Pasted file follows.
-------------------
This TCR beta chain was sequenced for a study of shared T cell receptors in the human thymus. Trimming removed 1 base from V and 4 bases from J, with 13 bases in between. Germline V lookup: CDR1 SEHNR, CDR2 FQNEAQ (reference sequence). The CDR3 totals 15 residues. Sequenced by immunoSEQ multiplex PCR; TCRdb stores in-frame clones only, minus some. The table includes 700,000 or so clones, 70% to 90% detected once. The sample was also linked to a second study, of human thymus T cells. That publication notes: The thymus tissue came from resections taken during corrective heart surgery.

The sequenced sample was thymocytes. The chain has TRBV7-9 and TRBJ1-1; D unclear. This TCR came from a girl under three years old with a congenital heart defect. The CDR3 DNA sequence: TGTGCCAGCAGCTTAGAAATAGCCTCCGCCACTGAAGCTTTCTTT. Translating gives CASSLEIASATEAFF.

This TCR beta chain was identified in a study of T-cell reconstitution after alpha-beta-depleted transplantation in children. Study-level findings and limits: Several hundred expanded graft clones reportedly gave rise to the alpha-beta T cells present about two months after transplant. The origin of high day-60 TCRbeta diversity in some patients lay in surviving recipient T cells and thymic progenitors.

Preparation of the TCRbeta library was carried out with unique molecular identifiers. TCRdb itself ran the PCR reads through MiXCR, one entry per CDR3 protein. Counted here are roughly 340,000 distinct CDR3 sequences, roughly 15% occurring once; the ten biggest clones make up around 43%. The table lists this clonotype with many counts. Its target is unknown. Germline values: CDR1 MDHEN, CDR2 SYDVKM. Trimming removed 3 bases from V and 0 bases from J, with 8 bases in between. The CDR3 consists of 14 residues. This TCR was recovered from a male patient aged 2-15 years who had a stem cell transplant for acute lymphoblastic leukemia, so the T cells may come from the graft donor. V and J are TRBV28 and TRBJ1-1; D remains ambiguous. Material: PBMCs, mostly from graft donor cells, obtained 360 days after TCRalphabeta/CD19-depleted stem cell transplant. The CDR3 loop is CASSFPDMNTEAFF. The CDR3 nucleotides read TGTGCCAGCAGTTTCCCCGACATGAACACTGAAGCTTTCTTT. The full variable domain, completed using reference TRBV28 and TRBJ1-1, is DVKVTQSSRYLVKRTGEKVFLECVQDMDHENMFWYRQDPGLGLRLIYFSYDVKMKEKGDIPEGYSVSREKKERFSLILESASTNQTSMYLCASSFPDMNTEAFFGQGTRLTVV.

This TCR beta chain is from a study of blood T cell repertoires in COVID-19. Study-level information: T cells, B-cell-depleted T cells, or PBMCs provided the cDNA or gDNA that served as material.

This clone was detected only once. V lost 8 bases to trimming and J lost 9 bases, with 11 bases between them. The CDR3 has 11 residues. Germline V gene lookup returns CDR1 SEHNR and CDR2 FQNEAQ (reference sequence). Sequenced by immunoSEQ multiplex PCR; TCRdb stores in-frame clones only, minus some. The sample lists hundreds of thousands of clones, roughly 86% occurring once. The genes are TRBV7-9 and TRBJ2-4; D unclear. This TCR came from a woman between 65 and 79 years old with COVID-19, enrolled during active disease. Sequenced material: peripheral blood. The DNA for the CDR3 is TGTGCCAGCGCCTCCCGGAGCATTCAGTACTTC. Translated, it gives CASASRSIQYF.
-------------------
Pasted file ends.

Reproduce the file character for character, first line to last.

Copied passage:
This TCR beta chain was sequenced for a study of shared T cell receptors in the human thymus. Trimming removed 1 base from V and 4 bases from J, with 13 bases in between. Germline V lookup: CDR1 SEHNR, CDR2 FQNEAQ (reference sequence). The CDR3 totals 15 residues. Sequenced by immunoSEQ multiplex PCR; TCRdb stores in-frame clones only, minus some. The table includes 700,000 or so clones, 70% to 90% detected once. The sample was also linked to a second study, of human thymus T cells. That publication notes: The thymus tissue came from resections taken during corrective heart surgery.

The sequenced sample was thymocytes. The chain has TRBV7-9 and TRBJ1-1; D unclear. This TCR came from a girl under three years old with a congenital heart defect. The CDR3 DNA sequence: TGTGCCAGCAGCTTAGAAATAGCCTCCGCCACTGAAGCTTTCTTT. Translating gives CASSLEIASATEAFF.

This TCR beta chain was identified in a study of T-cell reconstitution after alpha-beta-depleted transplantation in children. Study-level findings and limits: Several hundred expanded graft clones reportedly gave rise to the alpha-beta T cells present about two months after transplant. The origin of high day-60 TCRbeta diversity in some patients lay in surviving recipient T cells and thymic progenitors.

Preparation of the TCRbeta library was carried out with unique molecular identifiers. TCRdb itself ran the PCR reads through MiXCR, one entry per CDR3 protein. Counted here are roughly 340,000 distinct CDR3 sequences, roughly 15% occurring once; the ten biggest clones make up around 43%. The table lists this clonotype with many counts. Its target is unknown. Germline values: CDR1 MDHEN, CDR2 SYDVKM. Trimming removed 3 bases from V and 0 bases from J, with 8 bases in between. The CDR3 consists of 14 residues. This TCR was recovered from a male patient aged 2-15 years who had a stem cell transplant for acute lymphoblastic leukemia, so the T cells may come from the graft donor. V and J are TRBV28 and TRBJ1-1; D remains ambiguous. Material: PBMCs, mostly from graft donor cells, obtained 360 days after TCRalphabeta/CD19-depleted stem cell transplant. The CDR3 loop is CASSFPDMNTEAFF. The CDR3 nucleotides read TGTGCCAGCAGTTTCCCCGACATGAACACTGAAGCTTTCTTT. The full variable domain, completed using reference TRBV28 and TRBJ1-1, is DVKVTQSSRYLVKRTGEKVFLECVQDMDHENMFWYRQDPGLGLRLIYFSYDVKMKEKGDIPEGYSVSREKKERFSLILESASTNQTSMYLCASSFPDMNTEAFFGQGTRLTVV.

This TCR beta chain is from a study of blood T cell repertoires in COVID-19. Study-level information: T cells, B-cell-depleted T cells, or PBMCs provided the cDNA or gDNA that served as material.

This clone was detected only once. V lost 8 bases to trimming and J lost 9 bases, with 11 bases between them. The CDR3 has 11 residues. Germline V gene lookup returns CDR1 SEHNR and CDR2 FQNEAQ (reference sequence). Sequenced by immunoSEQ multiplex PCR; TCRdb stores in-frame clones only, minus some. The sample lists hundreds of thousands of clones, roughly 86% occurring once. The genes are TRBV7-9 and TRBJ2-4; D unclear. This TCR came from a woman between 65 and 79 years old with COVID-19, enrolled during active disease. Sequenced material: peripheral blood. The DNA for the CDR3 is TGTGCCAGCGCCTCCCGGAGCATTCAGTACTTC. Translated, it gives CASASRSIQYF.